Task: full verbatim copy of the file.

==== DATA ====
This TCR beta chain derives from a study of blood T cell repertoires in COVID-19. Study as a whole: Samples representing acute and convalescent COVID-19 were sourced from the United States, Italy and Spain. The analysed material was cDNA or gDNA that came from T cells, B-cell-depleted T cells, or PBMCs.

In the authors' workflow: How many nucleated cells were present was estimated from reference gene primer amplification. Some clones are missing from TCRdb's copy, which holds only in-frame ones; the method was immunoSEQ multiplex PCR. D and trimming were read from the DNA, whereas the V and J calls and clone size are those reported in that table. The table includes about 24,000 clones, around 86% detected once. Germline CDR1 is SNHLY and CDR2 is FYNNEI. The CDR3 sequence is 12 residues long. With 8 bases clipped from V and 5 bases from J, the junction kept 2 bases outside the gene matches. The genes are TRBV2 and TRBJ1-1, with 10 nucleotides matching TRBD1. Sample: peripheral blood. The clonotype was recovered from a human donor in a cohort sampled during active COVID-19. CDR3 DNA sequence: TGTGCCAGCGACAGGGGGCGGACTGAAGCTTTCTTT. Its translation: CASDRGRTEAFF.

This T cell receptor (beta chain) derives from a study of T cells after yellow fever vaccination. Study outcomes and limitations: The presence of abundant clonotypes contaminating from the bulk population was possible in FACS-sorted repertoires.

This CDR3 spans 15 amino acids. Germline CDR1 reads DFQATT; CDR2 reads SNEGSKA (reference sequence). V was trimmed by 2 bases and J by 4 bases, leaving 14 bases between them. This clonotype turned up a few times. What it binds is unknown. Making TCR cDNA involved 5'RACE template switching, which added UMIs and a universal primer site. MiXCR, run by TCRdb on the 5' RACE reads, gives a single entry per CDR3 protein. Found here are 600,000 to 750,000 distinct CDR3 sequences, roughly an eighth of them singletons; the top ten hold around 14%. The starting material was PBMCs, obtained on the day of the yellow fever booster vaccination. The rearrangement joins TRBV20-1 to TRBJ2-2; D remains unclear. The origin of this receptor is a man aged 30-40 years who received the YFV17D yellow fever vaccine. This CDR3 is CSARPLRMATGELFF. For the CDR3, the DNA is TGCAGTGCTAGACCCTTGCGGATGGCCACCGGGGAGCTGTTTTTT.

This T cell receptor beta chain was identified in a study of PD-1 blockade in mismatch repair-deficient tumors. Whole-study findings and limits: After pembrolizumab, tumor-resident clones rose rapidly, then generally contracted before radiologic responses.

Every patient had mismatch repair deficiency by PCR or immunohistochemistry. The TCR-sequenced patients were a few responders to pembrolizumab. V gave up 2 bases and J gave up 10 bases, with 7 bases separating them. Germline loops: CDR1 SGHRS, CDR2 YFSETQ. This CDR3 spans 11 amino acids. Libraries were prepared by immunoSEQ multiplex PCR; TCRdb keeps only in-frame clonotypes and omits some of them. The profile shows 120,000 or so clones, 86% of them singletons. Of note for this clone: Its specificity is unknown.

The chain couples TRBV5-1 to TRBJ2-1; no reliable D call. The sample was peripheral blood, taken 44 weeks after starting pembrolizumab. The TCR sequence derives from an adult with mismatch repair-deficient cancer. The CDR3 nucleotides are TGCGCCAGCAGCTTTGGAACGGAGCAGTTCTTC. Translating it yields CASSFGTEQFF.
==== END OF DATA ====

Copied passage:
This TCR beta chain derives from a study of blood T cell repertoires in COVID-19. Study as a whole: Samples representing acute and convalescent COVID-19 were sourced from the United States, Italy and Spain. The analysed material was cDNA or gDNA that came from T cells, B-cell-depleted T cells, or PBMCs.

In the authors' workflow: How many nucleated cells were present was estimated from reference gene primer amplification. Some clones are missing from TCRdb's copy, which holds only in-frame ones; the method was immunoSEQ multiplex PCR. D and trimming were read from the DNA, whereas the V and J calls and clone size are those reported in that table. The table includes about 24,000 clones, around 86% detected once. Germline CDR1 is SNHLY and CDR2 is FYNNEI. The CDR3 sequence is 12 residues long. With 8 bases clipped from V and 5 bases from J, the junction kept 2 bases outside the gene matches. The genes are TRBV2 and TRBJ1-1, with 10 nucleotides matching TRBD1. Sample: peripheral blood. The clonotype was recovered from a human donor in a cohort sampled during active COVID-19. CDR3 DNA sequence: TGTGCCAGCGACAGGGGGCGGACTGAAGCTTTCTTT. Its translation: CASDRGRTEAFF.

This T cell receptor (beta chain) derives from a study of T cells after yellow fever vaccination. Study outcomes and limitations: The presence of abundant clonotypes contaminating from the bulk population was possible in FACS-sorted repertoires.

This CDR3 spans 15 amino acids. Germline CDR1 reads DFQATT; CDR2 reads SNEGSKA (reference sequence). V was trimmed by 2 bases and J by 4 bases, leaving 14 bases between them. This clonotype turned up a few times. What it binds is unknown. Making TCR cDNA involved 5'RACE template switching, which added UMIs and a universal primer site. MiXCR, run by TCRdb on the 5' RACE reads, gives a single entry per CDR3 protein. Found here are 600,000 to 750,000 distinct CDR3 sequences, roughly an eighth of them singletons; the top ten hold around 14%. The starting material was PBMCs, obtained on the day of the yellow fever booster vaccination. The rearrangement joins TRBV20-1 to TRBJ2-2; D remains unclear. The origin of this receptor is a man aged 30-40 years who received the YFV17D yellow fever vaccine. This CDR3 is CSARPLRMATGELFF. For the CDR3, the DNA is TGCAGTGCTAGACCCTTGCGGATGGCCACCGGGGAGCTGTTTTTT.

This T cell receptor beta chain was identified in a study of PD-1 blockade in mismatch repair-deficient tumors. Whole-study findings and limits: After pembrolizumab, tumor-resident clones rose rapidly, then generally contracted before radiologic responses.

Every patient had mismatch repair deficiency by PCR or immunohistochemistry. The TCR-sequenced patients were a few responders to pembrolizumab. V gave up 2 bases and J gave up 10 bases, with 7 bases separating them. Germline loops: CDR1 SGHRS, CDR2 YFSETQ. This CDR3 spans 11 amino acids. Libraries were prepared by immunoSEQ multiplex PCR; TCRdb keeps only in-frame clonotypes and omits some of them. The profile shows 120,000 or so clones, 86% of them singletons. Of note for this clone: Its specificity is unknown.

The chain couples TRBV5-1 to TRBJ2-1; no reliable D call. The sample was peripheral blood, taken 44 weeks after starting pembrolizumab. The TCR sequence derives from an adult with mismatch repair-deficient cancer. The CDR3 nucleotides are TGCGCCAGCAGCTTTGGAACGGAGCAGTTCTTC. Translating it yields CASSFGTEQFF.